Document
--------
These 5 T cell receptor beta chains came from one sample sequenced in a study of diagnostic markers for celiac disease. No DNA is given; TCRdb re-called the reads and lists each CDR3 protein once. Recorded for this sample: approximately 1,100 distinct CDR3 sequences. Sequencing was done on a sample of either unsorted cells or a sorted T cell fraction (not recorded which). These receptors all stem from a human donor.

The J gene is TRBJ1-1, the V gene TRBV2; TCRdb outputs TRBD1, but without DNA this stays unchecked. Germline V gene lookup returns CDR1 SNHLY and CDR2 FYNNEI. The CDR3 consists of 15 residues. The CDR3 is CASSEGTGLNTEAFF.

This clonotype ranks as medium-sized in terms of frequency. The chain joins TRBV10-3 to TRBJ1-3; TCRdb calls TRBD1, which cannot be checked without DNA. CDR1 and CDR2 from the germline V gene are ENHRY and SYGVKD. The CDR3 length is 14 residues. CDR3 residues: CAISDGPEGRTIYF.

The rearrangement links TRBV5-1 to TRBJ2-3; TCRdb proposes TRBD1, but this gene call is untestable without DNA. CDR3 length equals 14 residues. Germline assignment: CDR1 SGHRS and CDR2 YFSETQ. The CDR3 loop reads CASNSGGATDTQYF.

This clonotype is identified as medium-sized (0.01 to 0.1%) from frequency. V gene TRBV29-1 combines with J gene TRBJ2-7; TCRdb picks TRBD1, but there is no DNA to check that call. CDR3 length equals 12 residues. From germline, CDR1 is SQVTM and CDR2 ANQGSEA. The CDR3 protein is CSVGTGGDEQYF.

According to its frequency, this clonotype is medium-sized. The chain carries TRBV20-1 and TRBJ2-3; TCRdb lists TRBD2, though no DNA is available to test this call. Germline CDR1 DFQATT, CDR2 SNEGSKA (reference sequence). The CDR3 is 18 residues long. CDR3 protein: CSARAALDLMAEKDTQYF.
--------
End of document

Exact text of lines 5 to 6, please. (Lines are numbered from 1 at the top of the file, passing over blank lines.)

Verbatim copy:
This clonotype is identified as medium-sized (0.01 to 0.1%) from frequency. V gene TRBV29-1 combines with J gene TRBJ2-7; TCRdb picks TRBD1, but there is no DNA to check that call. CDR3 length equals 12 residues. From germline, CDR1 is SQVTM and CDR2 ANQGSEA. The CDR3 protein is CSVGTGGDEQYF.

According to its frequency, this clonotype is medium-sized. The chain carries TRBV20-1 and TRBJ2-3; TCRdb lists TRBD2, though no DNA is available to test this call. Germline CDR1 DFQATT, CDR2 SNEGSKA (reference sequence). The CDR3 is 18 residues long. CDR3 protein: CSARAALDLMAEKDTQYF.